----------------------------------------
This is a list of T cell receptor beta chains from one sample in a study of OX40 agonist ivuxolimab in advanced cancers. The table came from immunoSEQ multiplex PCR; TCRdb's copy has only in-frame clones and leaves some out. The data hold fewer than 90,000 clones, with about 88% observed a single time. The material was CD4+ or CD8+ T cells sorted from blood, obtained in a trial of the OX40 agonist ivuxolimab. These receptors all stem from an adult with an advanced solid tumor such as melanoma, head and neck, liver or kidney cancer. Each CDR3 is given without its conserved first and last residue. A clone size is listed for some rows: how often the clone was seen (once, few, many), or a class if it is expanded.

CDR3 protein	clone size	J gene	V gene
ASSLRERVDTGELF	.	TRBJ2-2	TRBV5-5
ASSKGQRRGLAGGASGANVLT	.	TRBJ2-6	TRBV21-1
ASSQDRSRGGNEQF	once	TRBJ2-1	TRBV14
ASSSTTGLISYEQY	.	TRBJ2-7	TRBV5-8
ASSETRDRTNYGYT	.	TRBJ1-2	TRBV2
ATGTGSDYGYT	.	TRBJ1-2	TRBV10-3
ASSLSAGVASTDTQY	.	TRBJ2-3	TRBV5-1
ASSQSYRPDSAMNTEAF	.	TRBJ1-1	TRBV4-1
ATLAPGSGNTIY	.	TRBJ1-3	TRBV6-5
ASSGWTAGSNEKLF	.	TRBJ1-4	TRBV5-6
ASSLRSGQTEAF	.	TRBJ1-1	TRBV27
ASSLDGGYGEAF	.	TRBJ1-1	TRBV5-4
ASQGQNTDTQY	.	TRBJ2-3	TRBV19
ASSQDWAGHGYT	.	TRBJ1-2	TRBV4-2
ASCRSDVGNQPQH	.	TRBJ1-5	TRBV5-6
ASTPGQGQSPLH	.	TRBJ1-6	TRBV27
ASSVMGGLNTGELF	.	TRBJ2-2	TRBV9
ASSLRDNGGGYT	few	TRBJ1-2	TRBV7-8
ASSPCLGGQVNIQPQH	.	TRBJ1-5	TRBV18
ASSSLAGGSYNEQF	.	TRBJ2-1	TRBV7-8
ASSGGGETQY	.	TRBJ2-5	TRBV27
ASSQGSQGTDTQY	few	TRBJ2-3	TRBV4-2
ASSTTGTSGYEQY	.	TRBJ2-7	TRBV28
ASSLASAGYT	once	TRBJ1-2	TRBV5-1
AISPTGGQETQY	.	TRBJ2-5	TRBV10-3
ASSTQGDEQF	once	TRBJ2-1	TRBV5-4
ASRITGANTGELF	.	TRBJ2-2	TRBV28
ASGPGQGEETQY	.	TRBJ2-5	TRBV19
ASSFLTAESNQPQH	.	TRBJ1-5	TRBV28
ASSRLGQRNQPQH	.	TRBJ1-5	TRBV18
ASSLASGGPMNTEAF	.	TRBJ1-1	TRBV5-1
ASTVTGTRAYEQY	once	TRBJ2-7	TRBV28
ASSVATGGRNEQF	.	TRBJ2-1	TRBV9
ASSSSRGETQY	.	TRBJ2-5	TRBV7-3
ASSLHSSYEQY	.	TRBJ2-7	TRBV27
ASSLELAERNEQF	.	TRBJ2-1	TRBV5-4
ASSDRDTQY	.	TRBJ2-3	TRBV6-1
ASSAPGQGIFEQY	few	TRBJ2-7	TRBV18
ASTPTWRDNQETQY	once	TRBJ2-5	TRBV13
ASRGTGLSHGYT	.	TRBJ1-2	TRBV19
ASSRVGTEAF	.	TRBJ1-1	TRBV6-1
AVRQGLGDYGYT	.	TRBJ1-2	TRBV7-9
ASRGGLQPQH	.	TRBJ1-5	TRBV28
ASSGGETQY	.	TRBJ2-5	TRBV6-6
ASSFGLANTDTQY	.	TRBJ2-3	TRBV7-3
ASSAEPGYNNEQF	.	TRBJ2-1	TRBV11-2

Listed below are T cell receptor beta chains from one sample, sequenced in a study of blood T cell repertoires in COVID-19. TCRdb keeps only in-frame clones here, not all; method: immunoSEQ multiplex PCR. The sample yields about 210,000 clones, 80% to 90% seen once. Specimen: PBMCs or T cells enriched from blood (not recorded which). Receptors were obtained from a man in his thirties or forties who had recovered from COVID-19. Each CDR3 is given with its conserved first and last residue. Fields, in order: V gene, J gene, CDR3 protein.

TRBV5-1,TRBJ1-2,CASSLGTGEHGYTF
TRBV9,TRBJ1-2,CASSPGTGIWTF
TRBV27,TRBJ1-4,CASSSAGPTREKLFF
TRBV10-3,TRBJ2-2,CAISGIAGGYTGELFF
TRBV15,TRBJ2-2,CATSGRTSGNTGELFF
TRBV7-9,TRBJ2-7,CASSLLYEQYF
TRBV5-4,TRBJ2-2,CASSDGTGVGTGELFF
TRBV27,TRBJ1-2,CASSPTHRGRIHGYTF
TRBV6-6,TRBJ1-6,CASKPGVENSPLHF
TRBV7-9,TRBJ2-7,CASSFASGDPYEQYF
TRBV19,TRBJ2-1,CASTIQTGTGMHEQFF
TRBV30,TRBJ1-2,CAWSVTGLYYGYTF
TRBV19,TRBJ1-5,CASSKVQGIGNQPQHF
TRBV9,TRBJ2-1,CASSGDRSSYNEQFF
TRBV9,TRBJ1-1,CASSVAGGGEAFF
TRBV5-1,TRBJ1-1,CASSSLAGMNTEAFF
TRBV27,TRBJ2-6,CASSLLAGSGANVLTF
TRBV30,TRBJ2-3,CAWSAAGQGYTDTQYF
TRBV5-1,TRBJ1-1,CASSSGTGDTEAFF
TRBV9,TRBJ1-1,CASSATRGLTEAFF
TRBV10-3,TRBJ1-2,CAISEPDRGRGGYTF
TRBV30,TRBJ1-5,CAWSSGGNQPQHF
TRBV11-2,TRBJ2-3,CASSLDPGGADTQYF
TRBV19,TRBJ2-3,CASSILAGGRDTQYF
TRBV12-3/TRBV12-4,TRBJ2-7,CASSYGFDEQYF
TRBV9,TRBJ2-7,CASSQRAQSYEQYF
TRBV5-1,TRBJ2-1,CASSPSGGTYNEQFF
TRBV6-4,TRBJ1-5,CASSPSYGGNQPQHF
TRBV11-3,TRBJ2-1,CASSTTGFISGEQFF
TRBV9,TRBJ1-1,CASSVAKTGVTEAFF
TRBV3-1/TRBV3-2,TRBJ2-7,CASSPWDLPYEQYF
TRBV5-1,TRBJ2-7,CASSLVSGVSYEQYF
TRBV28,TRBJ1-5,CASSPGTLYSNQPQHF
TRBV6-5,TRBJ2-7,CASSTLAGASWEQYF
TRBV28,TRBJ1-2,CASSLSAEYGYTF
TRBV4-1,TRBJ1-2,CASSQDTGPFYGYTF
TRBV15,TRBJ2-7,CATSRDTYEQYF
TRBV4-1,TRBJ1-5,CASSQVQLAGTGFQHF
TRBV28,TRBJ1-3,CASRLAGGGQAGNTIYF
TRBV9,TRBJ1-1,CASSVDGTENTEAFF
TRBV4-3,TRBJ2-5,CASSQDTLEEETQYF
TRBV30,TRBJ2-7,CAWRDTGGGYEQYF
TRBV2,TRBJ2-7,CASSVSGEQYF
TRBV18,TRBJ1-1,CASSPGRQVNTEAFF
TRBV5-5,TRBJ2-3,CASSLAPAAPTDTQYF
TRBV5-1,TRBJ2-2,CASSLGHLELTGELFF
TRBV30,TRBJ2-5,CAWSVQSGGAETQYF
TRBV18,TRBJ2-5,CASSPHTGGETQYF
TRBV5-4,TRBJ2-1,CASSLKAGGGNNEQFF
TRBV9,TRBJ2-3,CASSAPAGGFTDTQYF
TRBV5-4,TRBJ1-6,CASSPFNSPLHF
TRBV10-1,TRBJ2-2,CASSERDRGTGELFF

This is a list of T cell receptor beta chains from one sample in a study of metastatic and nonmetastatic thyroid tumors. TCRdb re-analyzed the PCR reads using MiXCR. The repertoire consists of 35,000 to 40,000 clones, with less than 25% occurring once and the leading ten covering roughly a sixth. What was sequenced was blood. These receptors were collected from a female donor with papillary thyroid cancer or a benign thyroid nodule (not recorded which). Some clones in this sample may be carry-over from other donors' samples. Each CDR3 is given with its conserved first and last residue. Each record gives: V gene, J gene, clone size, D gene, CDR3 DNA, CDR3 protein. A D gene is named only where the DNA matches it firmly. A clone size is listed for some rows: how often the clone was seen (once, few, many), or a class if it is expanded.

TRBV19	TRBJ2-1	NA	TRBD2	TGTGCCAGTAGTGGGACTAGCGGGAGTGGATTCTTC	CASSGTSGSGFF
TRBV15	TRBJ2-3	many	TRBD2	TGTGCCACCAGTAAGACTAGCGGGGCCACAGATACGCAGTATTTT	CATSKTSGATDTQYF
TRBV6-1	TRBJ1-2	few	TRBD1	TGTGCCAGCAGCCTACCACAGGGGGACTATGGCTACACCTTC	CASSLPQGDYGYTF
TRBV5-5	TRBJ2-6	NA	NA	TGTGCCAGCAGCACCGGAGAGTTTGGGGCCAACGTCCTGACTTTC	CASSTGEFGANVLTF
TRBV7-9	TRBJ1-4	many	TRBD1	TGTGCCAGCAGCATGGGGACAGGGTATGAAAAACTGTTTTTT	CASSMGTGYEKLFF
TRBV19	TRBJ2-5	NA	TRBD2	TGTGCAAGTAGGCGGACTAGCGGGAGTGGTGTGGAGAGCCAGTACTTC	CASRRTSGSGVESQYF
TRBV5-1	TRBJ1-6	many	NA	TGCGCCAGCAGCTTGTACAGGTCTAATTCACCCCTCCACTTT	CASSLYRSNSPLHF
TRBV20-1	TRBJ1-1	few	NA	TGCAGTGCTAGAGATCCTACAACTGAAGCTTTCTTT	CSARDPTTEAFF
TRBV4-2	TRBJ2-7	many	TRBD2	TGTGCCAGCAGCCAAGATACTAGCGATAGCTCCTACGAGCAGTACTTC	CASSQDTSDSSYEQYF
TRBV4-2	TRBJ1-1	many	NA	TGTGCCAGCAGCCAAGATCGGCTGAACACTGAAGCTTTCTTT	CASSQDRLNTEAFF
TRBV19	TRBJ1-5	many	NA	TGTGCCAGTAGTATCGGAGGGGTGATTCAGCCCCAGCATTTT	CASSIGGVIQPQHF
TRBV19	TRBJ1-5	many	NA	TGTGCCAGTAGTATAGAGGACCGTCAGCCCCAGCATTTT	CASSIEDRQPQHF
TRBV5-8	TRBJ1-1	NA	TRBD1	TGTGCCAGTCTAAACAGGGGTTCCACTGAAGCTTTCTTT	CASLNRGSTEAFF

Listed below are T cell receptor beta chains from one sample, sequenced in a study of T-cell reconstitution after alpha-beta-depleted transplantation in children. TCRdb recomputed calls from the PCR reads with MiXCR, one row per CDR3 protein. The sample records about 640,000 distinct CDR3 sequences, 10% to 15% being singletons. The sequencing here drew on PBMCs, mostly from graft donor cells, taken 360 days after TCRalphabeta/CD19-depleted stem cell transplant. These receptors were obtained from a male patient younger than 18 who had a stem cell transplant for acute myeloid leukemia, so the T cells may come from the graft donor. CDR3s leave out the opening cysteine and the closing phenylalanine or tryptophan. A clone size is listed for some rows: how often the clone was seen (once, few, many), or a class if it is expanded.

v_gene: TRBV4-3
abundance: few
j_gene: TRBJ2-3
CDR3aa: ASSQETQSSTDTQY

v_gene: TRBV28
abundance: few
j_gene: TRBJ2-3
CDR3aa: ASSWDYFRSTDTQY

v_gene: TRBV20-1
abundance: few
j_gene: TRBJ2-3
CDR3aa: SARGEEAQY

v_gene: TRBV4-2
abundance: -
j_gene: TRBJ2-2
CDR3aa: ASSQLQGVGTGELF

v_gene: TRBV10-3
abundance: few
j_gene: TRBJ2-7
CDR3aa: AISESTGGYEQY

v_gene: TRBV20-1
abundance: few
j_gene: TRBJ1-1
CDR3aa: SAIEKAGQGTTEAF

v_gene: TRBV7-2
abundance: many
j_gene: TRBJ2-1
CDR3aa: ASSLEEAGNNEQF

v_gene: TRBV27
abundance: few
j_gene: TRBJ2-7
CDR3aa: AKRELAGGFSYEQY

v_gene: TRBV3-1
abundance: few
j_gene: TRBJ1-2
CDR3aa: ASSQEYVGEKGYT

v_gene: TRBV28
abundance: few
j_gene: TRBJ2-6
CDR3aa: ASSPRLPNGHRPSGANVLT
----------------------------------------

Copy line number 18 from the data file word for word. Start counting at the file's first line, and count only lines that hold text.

ASTPGQGQSPLH	.	TRBJ1-6	TRBV27